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Ferrari 400 Bosch K injection basic principles

Discussion in '365 GT4 2+2/400/412' started by laperriere, Apr 4, 2019.

  1. laperriere

    laperriere Karting

    Mar 10, 2006
    162
    Montreal
    Dear 400i owners,
    I bought a 79 400i in my 20’s and I have owned this car for the last 30 years. Lately I decided it was time to understand the way the Bosch K injection works, at least the general principle if not the details. The injection looks complex with all these hoses but after all it should not be rocket science.
    Following a forum member advice, I bought this book : Bosch Fuel Injection & Engine Management by Charles Probst.

    My initial belief was : the fuel pressure is assigned the unique role to feed the injectors with fuel.
    This was all wrong.
    I must say it took me at least two or three readings of the book’s chapter 5 to get it. The author knows what he’s talking about but he attempts to describe several flavours of the K : K-basics (mine), K-lambda, KE … at the same time and immediately digs into the details, whereas I think it would have been adequate to emphasize this simple statement on page 1 :
    On a K injection as fitted on our 400’s cars, fuel pressure is being assigned three distinct roles.

    1 – It feeds the injectors with pressurized fuel (this fuel pressure is constant).

    2 – Fuel pressure is also used to stabilize the airflow sensor.
    Indeed, there is a counterweight at the other side of the airflow sensor so it moves effortless. This is nice but the move could be too much effortless and too quick which would lead to variations in revs and power, making the car difficult to drive. To prevent this, there is a need for some form of energy used to stabilize the airflow sensor : this energy is supplied by fuel pressure.

    3 – Richness control
    The quantity of fuel can be adjusted through a variation in fuel pressure, this is the third role played by fuel pressure.
    Physically, despite all this fuel will eventually be burnt, there is a separate pressurized fuel circuit for 1 from the MCU to injectors and another pressurized fuel circuit for 2 and 3.

    Another component I was unable to describe was the warm-up regulator.
    I propose that description, correct me if I’m wrong.

    The warm-up regulators (one on each bank) are located at the front top of the engine, close to the cam covers.
    The book’s author says this name ‘warm-up regulator’ is obsolete, in the Bosch world this would be now ‘control-pressure regulator’.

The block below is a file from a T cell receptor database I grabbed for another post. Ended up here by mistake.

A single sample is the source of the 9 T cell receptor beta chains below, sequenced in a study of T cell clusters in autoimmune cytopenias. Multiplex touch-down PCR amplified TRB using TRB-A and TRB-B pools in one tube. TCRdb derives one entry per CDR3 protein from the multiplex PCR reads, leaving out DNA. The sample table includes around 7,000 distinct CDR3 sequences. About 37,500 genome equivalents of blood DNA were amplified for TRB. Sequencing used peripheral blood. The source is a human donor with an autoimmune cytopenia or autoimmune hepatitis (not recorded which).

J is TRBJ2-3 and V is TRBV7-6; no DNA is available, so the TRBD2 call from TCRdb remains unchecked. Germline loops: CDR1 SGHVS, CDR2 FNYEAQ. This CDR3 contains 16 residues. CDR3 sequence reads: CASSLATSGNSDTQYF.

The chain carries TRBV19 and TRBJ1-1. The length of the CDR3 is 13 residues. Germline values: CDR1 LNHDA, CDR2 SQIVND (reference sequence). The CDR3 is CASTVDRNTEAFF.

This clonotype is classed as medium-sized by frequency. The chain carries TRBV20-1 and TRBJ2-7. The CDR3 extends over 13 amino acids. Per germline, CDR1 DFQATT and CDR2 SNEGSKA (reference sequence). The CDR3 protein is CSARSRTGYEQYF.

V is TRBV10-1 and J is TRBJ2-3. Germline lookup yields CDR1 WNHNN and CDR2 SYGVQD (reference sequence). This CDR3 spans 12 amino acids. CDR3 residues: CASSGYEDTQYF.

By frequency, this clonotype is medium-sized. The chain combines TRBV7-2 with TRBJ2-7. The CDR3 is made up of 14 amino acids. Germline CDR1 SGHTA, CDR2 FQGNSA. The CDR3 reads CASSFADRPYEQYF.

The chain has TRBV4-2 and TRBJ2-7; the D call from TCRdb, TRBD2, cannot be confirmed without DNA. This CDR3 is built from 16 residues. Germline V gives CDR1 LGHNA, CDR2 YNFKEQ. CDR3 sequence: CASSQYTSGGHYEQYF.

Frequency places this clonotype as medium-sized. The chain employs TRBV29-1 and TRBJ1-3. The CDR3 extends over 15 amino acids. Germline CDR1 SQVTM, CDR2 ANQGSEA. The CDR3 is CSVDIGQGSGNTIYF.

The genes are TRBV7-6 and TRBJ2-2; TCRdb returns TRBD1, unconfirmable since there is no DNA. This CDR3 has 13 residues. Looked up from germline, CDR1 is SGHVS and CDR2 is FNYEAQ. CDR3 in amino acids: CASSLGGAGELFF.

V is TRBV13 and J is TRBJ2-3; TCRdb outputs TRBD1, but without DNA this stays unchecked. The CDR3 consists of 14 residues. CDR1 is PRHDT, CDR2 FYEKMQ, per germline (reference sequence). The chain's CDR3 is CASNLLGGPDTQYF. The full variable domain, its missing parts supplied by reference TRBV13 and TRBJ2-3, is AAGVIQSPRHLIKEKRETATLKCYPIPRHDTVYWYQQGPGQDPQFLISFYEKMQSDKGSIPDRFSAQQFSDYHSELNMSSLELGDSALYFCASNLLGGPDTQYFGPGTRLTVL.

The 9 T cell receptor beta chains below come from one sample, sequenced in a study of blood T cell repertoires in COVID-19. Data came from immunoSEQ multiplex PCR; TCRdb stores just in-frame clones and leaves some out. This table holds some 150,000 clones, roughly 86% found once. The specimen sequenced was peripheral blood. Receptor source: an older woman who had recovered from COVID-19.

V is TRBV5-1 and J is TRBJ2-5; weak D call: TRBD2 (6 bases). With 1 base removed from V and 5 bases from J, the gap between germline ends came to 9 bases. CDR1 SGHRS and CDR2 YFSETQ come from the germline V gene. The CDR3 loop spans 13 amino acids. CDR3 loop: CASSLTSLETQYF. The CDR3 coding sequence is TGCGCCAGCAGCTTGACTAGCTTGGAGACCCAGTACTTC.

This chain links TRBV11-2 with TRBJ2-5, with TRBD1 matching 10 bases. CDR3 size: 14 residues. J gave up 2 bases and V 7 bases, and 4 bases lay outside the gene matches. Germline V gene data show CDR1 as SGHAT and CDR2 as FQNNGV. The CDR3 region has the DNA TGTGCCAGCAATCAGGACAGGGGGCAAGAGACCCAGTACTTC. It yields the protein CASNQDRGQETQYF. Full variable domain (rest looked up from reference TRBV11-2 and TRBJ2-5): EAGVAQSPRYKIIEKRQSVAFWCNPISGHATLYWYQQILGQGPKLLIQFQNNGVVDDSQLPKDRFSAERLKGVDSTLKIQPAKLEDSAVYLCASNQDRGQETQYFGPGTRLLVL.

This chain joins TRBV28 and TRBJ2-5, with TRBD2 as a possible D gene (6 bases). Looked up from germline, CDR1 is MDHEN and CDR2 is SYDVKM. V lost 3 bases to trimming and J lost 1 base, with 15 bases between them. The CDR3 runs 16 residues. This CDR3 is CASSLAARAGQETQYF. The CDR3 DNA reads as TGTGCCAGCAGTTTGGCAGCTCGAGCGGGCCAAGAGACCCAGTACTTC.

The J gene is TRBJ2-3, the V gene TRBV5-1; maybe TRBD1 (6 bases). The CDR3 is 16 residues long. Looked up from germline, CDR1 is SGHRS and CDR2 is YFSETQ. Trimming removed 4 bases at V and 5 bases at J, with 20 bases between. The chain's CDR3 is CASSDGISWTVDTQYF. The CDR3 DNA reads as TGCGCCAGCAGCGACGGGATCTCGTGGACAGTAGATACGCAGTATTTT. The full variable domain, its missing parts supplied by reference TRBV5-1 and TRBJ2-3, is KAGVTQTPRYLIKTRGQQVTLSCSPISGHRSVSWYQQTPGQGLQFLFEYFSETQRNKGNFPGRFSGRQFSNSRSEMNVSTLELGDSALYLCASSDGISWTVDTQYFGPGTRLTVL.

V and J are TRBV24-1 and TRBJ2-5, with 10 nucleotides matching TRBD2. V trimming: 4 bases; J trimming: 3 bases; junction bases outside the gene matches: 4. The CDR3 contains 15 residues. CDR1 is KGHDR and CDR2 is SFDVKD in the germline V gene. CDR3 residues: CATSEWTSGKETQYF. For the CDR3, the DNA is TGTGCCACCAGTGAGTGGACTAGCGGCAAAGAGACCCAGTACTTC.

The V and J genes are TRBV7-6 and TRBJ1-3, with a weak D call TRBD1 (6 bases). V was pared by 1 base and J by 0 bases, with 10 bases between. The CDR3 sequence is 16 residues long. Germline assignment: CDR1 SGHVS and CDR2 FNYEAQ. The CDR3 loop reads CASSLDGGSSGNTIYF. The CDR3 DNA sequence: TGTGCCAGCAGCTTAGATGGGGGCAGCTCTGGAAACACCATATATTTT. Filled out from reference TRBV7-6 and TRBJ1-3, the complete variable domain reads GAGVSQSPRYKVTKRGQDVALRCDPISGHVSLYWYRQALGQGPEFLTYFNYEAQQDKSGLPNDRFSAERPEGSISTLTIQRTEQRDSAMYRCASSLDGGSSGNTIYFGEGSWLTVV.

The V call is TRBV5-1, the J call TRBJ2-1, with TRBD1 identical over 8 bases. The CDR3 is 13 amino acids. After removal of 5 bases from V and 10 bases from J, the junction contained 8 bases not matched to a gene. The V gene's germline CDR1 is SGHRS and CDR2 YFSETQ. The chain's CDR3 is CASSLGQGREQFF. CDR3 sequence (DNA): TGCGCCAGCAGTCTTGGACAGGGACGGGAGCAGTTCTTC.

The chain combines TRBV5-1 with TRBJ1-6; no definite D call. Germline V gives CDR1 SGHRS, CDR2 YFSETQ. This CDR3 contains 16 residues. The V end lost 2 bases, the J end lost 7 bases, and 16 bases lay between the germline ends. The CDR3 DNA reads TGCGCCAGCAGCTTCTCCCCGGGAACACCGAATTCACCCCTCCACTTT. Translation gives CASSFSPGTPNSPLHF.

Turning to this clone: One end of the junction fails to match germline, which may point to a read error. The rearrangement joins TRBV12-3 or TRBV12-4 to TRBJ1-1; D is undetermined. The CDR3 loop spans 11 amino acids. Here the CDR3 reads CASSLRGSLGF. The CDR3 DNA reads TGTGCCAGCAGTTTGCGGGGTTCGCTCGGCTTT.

Anyway, the way the wup works is asymetric :
    - Cold : the thermo-time switch (a temp sensor) fitted on the block tells the wup the engine is cold : the WUP manages to increase fuel quantity which enriches the mixture.
    - Hot : this is not the thermos-time switch which tells the wup the engine is hot and would ask to stop enriching. In fact, the wup does not wait until the engine is hot : it takes 10 mns to the block to get hot whereas the wup only enriches the mixture for the next 40 seconds.
    So, there is inside the wup an electrical winding (this is the reason why there is this electrical connection on top of the wup) and a bimetal arm.
    As soon as the wup starts enriching, it takes 40 seconds to the bimetal arm to bend down. Once bended, it stops enrichment.

    The wup manages to adjust the fuel quantity : the increase (and sunsequent decrease back to normal) is being achieved within the MCU body. The MCUs are where the airflow sensors are located, in front to the windscreen, one on each side. The wup acts remotely thanks to fuel pressure variation. There is a hose to the wup with incoming fuel under pressure. There are two hoses for outgoing fuel : back to the MCU or back to the fuel tank. When the engine is cold, the wup redirects more fuel to the tank which in turn decreases the fuel pressure for the fuel going back to the MCU : this fuel pressure variation leads to the richness being increased. Vice versa.

    Last thing that was a bit confusing to me is that the cold start components are also used for … hot start. That’s why a hot start issue may involve a cold start component.

    Again, correct me if I’m wrong, I didn’t plan to be pedantic or a Mr know it all taking credit of Mr Probst’s excellent work, my purpose was only to share my beotian’s learning experience of the 400’s K-injection basic principles.
    Now I start to address again a hot start issue on my car.
    Olivier
     
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  3. Highmiler

    Highmiler Formula Junior

    Dec 8, 2010
    414
    Missouri
    Full Name:
    Greg
    One thing that book does not emphasize is that EACH pump requires 30 amps to deliver the required pressure. All this power runs through the circuit board under the floor. By pass this board by running appropriate sized wire from the battery to the pumps and turn the new wires on and off with the existing Ferrari wiring. This by pass cures the shut down of one or both cylinder banks and keeps a lot of heat out of that board.
    Greg
     
  4. Al Campbell

    Al Campbell Formula Junior
    Silver Subscribed Owner

    Nov 22, 2013
    483
    Australia
    That looks like a good summary Olivier.

    Greg I also found out this week that running on one bank may not be lack of fuel.
    I have a rusty 400i awaiting restoration that I start up regularly.
    This week when started it ran rough & didn't idle so I shut it down after about 15 seconds.